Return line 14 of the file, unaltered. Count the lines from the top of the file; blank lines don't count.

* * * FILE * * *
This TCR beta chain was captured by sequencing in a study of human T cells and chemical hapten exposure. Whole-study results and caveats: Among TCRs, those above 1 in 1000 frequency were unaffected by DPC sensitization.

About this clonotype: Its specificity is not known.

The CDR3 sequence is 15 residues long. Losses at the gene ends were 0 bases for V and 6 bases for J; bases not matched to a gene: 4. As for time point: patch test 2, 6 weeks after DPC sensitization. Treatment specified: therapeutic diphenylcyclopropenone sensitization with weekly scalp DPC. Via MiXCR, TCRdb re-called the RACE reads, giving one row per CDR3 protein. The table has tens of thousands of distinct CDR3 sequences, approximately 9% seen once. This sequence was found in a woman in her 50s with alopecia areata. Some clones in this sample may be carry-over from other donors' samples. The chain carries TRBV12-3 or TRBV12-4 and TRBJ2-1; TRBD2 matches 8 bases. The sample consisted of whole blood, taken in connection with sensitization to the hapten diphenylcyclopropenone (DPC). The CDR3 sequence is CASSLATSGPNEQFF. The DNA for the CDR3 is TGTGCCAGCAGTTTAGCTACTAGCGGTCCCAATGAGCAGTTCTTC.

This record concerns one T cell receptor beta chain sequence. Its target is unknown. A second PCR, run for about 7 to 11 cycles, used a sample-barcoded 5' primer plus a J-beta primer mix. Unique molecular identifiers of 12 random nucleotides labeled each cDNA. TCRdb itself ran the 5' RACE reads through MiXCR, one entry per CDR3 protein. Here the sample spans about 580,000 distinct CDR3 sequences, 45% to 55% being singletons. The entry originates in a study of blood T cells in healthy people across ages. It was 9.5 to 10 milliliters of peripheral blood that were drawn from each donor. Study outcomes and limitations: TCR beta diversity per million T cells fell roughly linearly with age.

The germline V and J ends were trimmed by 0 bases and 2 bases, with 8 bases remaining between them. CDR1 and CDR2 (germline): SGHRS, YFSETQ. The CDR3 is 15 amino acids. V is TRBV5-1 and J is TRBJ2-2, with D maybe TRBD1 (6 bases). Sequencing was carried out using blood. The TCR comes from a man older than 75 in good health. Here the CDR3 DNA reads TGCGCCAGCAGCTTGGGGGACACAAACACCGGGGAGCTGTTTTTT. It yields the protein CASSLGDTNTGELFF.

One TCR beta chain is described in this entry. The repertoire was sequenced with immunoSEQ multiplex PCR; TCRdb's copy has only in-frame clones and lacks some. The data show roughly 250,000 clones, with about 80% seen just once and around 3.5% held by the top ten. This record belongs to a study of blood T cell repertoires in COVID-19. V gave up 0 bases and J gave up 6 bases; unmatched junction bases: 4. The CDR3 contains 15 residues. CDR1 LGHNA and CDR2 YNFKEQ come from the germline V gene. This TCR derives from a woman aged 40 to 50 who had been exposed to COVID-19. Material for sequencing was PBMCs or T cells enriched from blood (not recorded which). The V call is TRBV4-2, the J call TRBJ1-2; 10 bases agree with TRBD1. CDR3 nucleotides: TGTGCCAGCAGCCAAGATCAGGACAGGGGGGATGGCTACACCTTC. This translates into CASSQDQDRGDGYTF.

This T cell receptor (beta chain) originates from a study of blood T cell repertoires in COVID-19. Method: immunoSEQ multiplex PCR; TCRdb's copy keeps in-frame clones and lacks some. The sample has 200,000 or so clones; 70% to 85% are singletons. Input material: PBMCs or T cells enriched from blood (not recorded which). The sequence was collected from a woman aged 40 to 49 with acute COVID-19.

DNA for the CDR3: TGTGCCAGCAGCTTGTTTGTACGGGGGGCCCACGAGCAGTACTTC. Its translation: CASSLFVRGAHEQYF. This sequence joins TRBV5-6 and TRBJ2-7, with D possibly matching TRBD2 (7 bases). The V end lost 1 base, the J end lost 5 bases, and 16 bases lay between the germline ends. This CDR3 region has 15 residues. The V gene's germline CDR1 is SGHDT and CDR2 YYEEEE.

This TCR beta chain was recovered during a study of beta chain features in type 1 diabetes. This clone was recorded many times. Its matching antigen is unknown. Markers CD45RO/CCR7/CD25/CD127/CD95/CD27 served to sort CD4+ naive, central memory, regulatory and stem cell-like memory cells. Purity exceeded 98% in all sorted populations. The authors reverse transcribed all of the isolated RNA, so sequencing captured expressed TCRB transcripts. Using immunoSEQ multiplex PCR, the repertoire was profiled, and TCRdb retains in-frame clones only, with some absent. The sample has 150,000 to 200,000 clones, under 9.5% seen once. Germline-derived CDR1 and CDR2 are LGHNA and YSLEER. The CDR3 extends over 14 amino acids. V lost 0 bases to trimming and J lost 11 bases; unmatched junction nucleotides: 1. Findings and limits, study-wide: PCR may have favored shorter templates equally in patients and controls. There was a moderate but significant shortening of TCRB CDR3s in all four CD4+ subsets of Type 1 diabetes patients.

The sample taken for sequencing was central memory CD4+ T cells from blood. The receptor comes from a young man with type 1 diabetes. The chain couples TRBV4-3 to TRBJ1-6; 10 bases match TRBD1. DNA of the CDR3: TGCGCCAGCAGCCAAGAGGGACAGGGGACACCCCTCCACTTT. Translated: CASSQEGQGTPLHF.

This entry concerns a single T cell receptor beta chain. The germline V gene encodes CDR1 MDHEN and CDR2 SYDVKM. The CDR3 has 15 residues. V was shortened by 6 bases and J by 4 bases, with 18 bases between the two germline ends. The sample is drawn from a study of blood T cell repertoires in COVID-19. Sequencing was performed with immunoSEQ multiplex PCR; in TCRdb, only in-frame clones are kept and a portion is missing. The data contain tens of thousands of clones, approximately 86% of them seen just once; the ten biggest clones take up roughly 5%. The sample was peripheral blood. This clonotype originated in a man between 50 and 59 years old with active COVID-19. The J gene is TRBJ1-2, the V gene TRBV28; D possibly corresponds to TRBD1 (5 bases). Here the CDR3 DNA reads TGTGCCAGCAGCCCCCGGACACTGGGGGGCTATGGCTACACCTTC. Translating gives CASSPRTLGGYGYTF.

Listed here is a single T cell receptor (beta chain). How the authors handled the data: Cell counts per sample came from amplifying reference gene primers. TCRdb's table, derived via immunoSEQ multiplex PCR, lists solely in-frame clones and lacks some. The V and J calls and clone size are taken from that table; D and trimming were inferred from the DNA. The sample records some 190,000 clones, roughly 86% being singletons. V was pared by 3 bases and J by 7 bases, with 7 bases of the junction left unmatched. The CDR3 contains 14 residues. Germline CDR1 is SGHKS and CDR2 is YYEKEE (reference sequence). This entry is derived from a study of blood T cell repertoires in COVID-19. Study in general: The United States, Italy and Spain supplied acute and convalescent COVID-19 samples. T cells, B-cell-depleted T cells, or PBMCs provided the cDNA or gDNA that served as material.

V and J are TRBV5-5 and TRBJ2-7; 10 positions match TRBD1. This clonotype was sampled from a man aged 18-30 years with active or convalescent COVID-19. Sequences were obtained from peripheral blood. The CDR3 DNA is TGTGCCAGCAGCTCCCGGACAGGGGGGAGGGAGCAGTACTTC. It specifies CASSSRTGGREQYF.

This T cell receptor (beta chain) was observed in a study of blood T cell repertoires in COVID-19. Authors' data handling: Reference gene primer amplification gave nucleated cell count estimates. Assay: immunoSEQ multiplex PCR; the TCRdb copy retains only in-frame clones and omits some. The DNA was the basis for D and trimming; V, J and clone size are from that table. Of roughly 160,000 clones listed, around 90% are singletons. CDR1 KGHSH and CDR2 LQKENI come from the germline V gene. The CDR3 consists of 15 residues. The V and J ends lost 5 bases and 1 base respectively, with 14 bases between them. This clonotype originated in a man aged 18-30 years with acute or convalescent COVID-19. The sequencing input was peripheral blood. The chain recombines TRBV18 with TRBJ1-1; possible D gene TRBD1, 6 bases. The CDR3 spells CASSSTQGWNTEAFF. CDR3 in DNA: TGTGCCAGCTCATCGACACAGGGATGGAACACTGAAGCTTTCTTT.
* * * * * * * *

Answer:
This T cell receptor (beta chain) was observed in a study of blood T cell repertoires in COVID-19. Authors' data handling: Reference gene primer amplification gave nucleated cell count estimates. Assay: immunoSEQ multiplex PCR; the TCRdb copy retains only in-frame clones and omits some. The DNA was the basis for D and trimming; V, J and clone size are from that table. Of roughly 160,000 clones listed, around 90% are singletons. CDR1 KGHSH and CDR2 LQKENI come from the germline V gene. The CDR3 consists of 15 residues. The V and J ends lost 5 bases and 1 base respectively, with 14 bases between them. This clonotype originated in a man aged 18-30 years with acute or convalescent COVID-19. The sequencing input was peripheral blood. The chain recombines TRBV18 with TRBJ1-1; possible D gene TRBD1, 6 bases. The CDR3 spells CASSSTQGWNTEAFF. CDR3 in DNA: TGTGCCAGCTCATCGACACAGGGATGGAACACTGAAGCTTTCTTT.